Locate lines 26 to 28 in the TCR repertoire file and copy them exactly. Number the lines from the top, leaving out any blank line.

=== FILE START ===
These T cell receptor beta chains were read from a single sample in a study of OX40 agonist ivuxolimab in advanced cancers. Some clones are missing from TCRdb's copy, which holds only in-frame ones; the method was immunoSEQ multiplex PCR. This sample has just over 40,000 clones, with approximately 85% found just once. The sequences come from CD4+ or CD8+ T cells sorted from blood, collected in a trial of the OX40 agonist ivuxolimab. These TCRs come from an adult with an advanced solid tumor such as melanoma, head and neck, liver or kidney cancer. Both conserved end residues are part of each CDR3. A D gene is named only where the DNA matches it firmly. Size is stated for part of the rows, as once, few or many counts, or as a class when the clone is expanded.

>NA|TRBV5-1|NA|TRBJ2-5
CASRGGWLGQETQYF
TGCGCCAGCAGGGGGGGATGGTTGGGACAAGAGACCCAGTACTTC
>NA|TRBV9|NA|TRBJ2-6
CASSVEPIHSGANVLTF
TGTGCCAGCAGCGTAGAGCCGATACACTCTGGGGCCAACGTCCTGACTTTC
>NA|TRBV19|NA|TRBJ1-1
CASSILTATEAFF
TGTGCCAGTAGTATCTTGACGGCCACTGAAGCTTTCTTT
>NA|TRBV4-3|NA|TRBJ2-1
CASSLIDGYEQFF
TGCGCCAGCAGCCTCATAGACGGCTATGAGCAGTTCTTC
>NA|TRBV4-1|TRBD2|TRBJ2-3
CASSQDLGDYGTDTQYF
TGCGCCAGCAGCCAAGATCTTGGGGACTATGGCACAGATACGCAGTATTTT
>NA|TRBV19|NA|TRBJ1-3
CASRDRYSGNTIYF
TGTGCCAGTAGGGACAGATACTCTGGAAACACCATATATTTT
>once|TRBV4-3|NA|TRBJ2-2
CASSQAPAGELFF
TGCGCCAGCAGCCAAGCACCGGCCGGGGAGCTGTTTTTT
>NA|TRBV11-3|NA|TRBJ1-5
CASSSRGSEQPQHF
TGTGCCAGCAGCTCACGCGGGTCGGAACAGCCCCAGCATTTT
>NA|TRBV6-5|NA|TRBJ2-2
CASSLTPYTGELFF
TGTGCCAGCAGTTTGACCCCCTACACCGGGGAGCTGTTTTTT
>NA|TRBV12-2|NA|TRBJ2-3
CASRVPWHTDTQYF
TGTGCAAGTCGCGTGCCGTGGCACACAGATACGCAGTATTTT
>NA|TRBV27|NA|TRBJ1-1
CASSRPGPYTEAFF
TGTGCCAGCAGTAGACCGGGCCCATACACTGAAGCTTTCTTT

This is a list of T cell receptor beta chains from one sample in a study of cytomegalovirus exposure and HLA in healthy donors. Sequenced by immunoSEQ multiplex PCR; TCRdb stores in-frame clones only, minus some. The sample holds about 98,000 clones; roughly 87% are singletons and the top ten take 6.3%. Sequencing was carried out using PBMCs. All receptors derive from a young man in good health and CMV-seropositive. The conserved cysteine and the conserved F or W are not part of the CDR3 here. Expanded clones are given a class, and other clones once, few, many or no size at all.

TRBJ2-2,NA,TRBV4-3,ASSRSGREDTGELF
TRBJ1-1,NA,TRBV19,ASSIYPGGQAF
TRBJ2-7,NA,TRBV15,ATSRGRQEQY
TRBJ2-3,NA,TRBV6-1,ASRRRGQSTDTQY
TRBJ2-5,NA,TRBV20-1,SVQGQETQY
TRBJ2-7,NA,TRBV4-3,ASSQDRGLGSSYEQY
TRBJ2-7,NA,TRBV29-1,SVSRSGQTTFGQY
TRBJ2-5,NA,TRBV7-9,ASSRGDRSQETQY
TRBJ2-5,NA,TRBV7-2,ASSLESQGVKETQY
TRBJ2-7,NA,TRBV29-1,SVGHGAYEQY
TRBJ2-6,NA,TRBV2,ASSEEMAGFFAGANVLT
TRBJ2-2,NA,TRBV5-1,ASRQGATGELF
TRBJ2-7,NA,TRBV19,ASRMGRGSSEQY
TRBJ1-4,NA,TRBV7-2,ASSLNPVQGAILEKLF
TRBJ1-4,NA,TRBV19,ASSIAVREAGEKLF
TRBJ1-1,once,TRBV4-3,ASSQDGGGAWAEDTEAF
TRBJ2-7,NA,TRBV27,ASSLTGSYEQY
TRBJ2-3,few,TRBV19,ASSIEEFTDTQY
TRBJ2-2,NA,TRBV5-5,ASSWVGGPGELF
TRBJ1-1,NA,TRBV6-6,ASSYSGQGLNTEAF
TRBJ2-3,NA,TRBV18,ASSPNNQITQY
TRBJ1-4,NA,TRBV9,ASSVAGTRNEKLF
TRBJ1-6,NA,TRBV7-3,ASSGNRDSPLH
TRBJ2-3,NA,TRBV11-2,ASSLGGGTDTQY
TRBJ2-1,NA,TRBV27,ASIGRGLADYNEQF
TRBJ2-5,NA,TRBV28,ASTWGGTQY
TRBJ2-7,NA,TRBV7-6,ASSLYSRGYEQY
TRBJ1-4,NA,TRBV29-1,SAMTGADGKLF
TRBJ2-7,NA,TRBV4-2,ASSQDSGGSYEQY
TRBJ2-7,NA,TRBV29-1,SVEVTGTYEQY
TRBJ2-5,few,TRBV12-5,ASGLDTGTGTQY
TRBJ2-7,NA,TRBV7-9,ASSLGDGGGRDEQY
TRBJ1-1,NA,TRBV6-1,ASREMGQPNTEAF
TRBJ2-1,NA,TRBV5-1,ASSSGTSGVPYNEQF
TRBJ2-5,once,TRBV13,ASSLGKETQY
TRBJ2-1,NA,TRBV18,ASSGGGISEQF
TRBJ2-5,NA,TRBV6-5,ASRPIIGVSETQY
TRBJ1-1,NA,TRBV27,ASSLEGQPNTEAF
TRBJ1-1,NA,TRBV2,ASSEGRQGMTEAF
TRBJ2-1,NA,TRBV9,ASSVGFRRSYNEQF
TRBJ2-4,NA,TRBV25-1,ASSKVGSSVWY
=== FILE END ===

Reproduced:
>NA|TRBV6-5|NA|TRBJ2-2
CASSLTPYTGELFF
TGTGCCAGCAGTTTGACCCCCTACACCGGGGAGCTGTTTTTT